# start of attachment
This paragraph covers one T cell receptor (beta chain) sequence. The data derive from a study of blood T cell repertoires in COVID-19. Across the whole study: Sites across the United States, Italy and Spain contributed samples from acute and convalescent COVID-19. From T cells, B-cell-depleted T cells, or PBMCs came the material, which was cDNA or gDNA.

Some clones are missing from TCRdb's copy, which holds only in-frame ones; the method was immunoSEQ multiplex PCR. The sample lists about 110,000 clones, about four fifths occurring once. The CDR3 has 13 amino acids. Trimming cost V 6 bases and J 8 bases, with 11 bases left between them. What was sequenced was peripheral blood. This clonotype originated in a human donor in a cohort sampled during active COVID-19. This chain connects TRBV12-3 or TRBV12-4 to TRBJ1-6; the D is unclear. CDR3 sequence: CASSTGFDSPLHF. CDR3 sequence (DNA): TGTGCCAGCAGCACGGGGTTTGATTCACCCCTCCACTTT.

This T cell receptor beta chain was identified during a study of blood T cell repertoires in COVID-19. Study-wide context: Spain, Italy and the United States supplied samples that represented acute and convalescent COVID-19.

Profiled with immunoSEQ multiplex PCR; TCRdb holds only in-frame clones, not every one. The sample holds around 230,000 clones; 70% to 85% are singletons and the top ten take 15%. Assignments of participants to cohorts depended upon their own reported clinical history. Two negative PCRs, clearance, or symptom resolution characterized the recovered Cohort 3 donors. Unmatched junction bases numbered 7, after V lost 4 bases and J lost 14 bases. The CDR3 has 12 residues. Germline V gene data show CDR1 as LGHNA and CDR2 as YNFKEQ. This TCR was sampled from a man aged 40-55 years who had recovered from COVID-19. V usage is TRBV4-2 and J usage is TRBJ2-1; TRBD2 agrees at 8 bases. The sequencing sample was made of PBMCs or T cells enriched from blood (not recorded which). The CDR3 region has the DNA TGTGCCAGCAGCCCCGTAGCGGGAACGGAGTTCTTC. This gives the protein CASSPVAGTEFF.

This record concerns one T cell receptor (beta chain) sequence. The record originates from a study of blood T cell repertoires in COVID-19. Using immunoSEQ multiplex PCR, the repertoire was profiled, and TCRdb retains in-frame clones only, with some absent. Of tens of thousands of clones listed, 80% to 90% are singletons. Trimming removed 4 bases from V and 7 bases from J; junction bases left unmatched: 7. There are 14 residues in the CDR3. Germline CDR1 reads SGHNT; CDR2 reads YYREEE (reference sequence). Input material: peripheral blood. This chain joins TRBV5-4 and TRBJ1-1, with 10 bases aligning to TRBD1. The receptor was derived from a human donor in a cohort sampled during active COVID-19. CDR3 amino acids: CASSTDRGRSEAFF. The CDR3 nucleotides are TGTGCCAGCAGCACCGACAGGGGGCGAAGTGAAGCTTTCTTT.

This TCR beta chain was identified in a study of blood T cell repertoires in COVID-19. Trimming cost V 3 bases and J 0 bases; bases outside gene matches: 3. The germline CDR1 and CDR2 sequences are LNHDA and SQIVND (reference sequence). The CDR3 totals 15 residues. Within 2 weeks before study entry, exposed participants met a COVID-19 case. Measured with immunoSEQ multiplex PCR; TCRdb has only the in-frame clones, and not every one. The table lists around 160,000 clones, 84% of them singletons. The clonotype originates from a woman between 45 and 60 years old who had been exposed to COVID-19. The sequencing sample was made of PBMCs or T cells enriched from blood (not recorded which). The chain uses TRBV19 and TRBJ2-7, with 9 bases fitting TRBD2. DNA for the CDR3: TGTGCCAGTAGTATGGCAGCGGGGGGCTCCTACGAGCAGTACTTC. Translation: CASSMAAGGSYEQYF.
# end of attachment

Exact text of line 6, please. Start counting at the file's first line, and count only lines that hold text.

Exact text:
This TCR beta chain was identified in a study of blood T cell repertoires in COVID-19. Trimming cost V 3 bases and J 0 bases; bases outside gene matches: 3. The germline CDR1 and CDR2 sequences are LNHDA and SQIVND (reference sequence). The CDR3 totals 15 residues. Within 2 weeks before study entry, exposed participants met a COVID-19 case. Measured with immunoSEQ multiplex PCR; TCRdb has only the in-frame clones, and not every one. The table lists around 160,000 clones, 84% of them singletons. The clonotype originates from a woman between 45 and 60 years old who had been exposed to COVID-19. The sequencing sample was made of PBMCs or T cells enriched from blood (not recorded which). The chain uses TRBV19 and TRBJ2-7, with 9 bases fitting TRBD2. DNA for the CDR3: TGTGCCAGTAGTATGGCAGCGGGGGGCTCCTACGAGCAGTACTTC. Translation: CASSMAAGGSYEQYF.